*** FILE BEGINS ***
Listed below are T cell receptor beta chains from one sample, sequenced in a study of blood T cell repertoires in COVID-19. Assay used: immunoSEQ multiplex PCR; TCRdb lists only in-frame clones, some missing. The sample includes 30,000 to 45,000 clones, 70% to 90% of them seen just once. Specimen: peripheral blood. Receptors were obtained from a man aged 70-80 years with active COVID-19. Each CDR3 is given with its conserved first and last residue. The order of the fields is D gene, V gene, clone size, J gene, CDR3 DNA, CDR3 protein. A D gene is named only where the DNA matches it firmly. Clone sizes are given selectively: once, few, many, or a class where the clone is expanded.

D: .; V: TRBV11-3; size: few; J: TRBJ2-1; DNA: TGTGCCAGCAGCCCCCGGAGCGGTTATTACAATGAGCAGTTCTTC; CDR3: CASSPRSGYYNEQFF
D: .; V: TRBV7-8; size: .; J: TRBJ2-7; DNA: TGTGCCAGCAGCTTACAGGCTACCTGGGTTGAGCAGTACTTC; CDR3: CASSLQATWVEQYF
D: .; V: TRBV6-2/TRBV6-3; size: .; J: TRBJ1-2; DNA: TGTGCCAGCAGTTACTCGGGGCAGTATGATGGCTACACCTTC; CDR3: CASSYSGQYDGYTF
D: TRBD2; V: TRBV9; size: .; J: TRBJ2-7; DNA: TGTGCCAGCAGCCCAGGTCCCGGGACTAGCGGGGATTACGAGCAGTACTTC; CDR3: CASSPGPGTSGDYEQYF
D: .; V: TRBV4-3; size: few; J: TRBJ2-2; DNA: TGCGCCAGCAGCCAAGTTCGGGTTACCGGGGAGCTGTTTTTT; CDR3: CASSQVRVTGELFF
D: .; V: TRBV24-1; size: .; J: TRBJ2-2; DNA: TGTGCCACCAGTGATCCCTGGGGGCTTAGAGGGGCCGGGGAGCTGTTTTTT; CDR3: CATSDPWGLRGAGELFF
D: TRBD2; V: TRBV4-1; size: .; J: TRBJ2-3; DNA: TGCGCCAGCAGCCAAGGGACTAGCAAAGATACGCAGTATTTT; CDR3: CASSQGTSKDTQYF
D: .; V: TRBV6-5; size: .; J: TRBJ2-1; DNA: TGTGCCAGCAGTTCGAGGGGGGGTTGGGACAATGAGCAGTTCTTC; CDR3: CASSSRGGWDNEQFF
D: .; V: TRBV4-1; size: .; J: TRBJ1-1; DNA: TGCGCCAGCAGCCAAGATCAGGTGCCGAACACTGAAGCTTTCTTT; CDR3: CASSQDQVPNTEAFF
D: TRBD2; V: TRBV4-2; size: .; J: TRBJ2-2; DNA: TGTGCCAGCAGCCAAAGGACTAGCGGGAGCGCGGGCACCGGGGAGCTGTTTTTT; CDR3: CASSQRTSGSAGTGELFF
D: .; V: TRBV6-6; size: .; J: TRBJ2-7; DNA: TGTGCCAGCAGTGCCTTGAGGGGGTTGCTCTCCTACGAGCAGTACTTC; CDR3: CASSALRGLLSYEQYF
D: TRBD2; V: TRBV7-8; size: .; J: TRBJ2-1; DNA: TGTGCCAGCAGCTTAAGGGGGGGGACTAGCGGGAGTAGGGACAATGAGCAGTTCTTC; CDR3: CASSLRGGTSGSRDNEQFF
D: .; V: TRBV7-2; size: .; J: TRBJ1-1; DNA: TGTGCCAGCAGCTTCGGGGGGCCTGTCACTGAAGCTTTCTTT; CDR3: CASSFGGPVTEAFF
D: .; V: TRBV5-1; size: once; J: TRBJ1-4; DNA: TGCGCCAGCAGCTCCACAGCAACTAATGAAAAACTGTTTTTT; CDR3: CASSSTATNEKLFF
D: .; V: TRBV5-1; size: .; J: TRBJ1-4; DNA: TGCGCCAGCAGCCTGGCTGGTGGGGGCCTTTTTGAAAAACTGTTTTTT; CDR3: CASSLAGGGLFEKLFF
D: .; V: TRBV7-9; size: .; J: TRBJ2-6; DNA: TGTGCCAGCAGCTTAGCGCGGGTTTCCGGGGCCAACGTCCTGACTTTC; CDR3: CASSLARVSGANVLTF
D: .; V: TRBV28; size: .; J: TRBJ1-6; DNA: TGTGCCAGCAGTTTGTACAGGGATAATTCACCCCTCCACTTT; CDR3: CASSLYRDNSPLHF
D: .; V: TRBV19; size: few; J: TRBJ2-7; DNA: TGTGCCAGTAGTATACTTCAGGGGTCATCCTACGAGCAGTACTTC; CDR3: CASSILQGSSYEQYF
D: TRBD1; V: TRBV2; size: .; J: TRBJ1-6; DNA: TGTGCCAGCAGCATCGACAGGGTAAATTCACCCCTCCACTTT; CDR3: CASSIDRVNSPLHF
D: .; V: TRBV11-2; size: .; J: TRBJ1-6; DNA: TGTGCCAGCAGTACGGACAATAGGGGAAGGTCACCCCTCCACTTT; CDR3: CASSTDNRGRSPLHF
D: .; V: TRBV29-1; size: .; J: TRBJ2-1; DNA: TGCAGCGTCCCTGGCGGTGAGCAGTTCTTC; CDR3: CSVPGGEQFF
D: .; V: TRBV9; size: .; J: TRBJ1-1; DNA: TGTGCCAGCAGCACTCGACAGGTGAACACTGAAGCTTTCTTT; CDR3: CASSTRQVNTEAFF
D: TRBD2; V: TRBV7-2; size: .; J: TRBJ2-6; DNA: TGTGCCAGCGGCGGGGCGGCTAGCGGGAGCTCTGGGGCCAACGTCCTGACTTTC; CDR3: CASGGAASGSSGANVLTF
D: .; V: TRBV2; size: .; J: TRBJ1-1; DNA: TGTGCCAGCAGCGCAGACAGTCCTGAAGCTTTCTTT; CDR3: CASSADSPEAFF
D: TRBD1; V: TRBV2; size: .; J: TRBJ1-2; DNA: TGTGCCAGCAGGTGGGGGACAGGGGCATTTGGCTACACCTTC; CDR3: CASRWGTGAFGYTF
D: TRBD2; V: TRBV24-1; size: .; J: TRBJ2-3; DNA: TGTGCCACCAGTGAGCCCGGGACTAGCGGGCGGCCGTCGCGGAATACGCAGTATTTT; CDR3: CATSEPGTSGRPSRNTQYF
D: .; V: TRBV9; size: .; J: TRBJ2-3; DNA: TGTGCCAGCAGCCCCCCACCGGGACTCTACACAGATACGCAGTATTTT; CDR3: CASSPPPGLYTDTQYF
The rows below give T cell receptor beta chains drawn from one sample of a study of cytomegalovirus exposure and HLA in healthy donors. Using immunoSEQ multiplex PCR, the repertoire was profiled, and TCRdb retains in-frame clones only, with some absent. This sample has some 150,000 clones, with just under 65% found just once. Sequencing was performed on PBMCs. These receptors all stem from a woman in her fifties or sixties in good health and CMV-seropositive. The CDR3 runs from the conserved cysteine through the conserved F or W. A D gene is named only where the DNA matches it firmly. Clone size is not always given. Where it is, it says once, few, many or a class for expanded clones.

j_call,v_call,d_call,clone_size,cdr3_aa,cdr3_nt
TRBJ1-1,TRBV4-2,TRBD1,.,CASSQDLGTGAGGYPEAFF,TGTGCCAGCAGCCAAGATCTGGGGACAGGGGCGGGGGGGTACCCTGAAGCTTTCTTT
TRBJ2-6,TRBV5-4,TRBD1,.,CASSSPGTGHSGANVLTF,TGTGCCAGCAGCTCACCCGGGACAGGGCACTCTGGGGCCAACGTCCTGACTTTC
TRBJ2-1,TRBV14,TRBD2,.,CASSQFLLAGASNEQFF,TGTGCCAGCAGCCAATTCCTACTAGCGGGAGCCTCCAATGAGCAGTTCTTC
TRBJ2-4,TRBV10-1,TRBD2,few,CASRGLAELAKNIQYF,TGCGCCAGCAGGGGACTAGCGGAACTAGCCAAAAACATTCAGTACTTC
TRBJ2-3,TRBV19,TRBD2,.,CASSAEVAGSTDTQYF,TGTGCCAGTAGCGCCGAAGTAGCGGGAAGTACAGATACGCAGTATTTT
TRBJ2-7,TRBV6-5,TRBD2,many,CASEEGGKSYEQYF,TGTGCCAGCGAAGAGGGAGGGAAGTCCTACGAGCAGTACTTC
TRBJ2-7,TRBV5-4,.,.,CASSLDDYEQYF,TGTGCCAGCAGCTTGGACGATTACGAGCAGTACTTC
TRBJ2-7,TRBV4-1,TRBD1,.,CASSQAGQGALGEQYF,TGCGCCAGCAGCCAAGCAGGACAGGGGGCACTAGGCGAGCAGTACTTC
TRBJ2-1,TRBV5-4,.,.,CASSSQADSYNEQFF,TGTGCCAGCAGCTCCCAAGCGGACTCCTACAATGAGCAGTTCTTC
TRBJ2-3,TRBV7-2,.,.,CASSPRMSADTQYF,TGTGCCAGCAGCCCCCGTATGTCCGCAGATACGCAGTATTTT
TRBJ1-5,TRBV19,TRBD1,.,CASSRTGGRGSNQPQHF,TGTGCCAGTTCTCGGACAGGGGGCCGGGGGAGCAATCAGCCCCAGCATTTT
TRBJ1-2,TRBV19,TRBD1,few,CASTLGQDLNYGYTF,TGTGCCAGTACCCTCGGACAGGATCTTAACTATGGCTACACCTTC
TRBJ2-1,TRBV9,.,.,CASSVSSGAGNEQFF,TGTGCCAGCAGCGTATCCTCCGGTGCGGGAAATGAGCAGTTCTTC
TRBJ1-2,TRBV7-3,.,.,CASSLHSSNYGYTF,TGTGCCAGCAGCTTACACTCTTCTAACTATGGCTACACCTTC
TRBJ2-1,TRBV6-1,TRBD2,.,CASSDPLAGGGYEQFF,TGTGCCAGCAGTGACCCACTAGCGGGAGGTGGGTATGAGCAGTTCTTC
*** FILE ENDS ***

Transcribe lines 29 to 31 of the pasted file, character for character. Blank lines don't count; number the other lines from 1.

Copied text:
The rows below give T cell receptor beta chains drawn from one sample of a study of cytomegalovirus exposure and HLA in healthy donors. Using immunoSEQ multiplex PCR, the repertoire was profiled, and TCRdb retains in-frame clones only, with some absent. This sample has some 150,000 clones, with just under 65% found just once. Sequencing was performed on PBMCs. These receptors all stem from a woman in her fifties or sixties in good health and CMV-seropositive. The CDR3 runs from the conserved cysteine through the conserved F or W. A D gene is named only where the DNA matches it firmly. Clone size is not always given. Where it is, it says once, few, many or a class for expanded clones.

j_call,v_call,d_call,clone_size,cdr3_aa,cdr3_nt
TRBJ1-1,TRBV4-2,TRBD1,.,CASSQDLGTGAGGYPEAFF,TGTGCCAGCAGCCAAGATCTGGGGACAGGGGCGGGGGGGTACCCTGAAGCTTTCTTT